To most church musicians, the name Jamal Hartwell certainly does more than just ring a bell. As the founder of Gospel Musicians, LLC, Hartwell has helped musicians of all skill levels improve tremendously through his instructional videos, “Midiculous” software, and power packed sounds and samples. With over 97,000 youtube subscribers, 25,000 Facebook followers and a reach of approximately 300,000 musicians, Gospel Musicians has been impacting church music ministry around the globe since 2003.
Though the company is thriving, Gospel Musicians is far more than a business venture. It’s a ministry on a mission “Making Musicians into Ministers.” While Jamal teaches “phat” chords and flavorful styles, it’s the ability to spiritually empower musicians that is most important to him. As a result, Jamal has found himself unapologetically unmasking hidden truths within music ministry. In fact, his videos, “Message to Young Musicians” and “To Gospel Musicians – You are More Than Your Gift!” address many of the issues commonly ignored within the church.
CBRU News caught up with Jamal Hartwell to discuss music ministry and his message to musicians and pastors:
“So music in this day and age has been used as a substitution for the anointing.”
Alicia Hadley (AH): In the video “Message to Young Musicians,” you expose concerns that I believe many pastors have but won’t address. Why don’t more pastors speak up?
Jamal Hartwell (JH): A lot of pastors are being held hostage by the fact that they need musicians. Musicians can get away with what they get away with because someone told pastors that they can’t grow a church without music. But I’m looking at Jesus and I just don’t remember reading that a praise and worship team followed him or that he had a band. Yet, Jesus had throngs of people following him.
Now that people aren’t doing what Jesus did, they substitute the miracles and the power with music. So music in this day and age has been used as a substitution for the anointing. ‘I can’t fast to get the power to show the miracles. But what I can do is train up a nice band to bring the people in.’ This is what’s going on. ‘I’m not going to down my moneymaker.’ Pastors don’t look at the musician as the minister. They look at him as the moneymaker. ‘If the moneymaker is bringing in the money, I’ll let him get away with certain sins.’ He’s like the asset. ‘And if I tell him who he is in Christ, then maybe he’ll realize that I’m teaching false doctrine. Or maybe he’s gonna want to do different things like go on missionary trips. So, I’m not gonna build him up or encourage him too much because the whole goal is to keep this money going.’…You can’t treat a musician differently than you treat an usher. We are in the New Testament. Holiness is exact across the board.
AH: What were the reactions to your video “Message to Musicians?”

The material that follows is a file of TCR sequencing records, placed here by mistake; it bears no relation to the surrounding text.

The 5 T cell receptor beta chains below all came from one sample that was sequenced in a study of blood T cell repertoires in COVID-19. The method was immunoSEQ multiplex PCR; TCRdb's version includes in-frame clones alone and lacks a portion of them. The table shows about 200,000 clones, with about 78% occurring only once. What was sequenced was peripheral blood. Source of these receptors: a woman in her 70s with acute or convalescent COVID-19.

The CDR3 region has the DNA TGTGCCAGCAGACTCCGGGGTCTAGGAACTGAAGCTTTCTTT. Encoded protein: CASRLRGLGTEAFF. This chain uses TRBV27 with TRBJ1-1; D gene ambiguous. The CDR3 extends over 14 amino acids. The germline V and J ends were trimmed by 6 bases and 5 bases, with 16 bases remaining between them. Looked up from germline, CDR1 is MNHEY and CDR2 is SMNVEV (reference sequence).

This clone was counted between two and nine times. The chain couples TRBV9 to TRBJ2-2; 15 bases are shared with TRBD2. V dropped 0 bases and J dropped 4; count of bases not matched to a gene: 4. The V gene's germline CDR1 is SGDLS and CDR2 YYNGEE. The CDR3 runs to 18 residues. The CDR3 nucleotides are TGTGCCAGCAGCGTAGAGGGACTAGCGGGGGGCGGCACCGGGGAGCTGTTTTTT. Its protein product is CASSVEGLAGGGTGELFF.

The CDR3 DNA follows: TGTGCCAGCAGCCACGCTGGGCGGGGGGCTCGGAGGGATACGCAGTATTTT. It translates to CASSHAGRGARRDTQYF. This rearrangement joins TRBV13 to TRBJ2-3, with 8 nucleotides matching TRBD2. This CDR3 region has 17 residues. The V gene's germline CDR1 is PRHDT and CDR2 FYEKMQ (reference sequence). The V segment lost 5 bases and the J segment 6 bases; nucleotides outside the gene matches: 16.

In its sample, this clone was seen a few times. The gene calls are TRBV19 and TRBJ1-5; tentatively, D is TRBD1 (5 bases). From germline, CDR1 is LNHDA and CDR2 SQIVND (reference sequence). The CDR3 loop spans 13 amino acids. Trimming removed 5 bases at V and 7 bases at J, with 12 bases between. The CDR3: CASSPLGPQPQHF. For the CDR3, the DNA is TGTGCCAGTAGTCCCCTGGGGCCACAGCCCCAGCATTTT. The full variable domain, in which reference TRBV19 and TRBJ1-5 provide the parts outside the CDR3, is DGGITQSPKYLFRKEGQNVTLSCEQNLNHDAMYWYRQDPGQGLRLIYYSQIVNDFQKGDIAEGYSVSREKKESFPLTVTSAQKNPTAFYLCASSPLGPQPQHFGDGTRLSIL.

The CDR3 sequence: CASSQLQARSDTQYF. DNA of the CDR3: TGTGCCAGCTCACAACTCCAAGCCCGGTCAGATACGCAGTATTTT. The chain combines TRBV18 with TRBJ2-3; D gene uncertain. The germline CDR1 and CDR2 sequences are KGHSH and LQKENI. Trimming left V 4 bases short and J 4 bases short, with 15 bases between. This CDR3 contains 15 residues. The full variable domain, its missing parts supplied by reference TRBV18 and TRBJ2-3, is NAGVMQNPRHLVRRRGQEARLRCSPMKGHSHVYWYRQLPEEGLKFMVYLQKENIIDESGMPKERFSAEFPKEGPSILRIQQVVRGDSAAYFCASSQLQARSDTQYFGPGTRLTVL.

JH: I had a chance to see how musicians reacted first hand. One musician came to me while I was sitting down at a service and said ‘dude I saw the video you did on musicians, did you really have to go in hard on us like that?’ So, once he came to me I said, “Ok, these guys [here] saw the video, so they’re going to be different.” But in reality, they weren’t different at all. They were playing licks all over the place and laughing. It was just a mess.
So, the pastor came to me and said, ‘what do I need help with? How can I get my musicians to tap in?’ There are two parts to that question. One is, you have a lot of musicians playing in church and getting paid and if you sit down and talk to them they literally are not saved. They are just playing and killin’ it, but they don’t know anything about Jesus or a relationship with God. And I use to just blame the musicians. But I can’t blame the musicians; I have to blame the pastor. I said to the pastor, “You’re asking for a spiritual qualification from unspiritual musicians. You’re asking for spirituality from your musicians and you as a pastor haven’t sown spirit into them. How many times have you pulled your musicians aside and went over the bible with them? Do you know their mother’s name? Do you know their last name? “There should be a close unity between the pastor and the musician.
Here’s what happened. We said that in the 80’s and 90’s those Pentecostals were too judgmental and too stuck on holiness. So, when I [the pastor] start a church, I’m going to be open to everybody and I’m going to let everybody do what they need to do. So now we have a church that has forgotten the sanctitude of the service itself. They [pastors] feel like they can bring in a musician and everything is free flowing and fine because they threw the baby away with the bath water. They say, oh this is just a hire. So, they have forgotten the biblical principles that were laid.
“You’re asking for spirituality from your musicians and you as a pastor haven’t sown spirit into them.”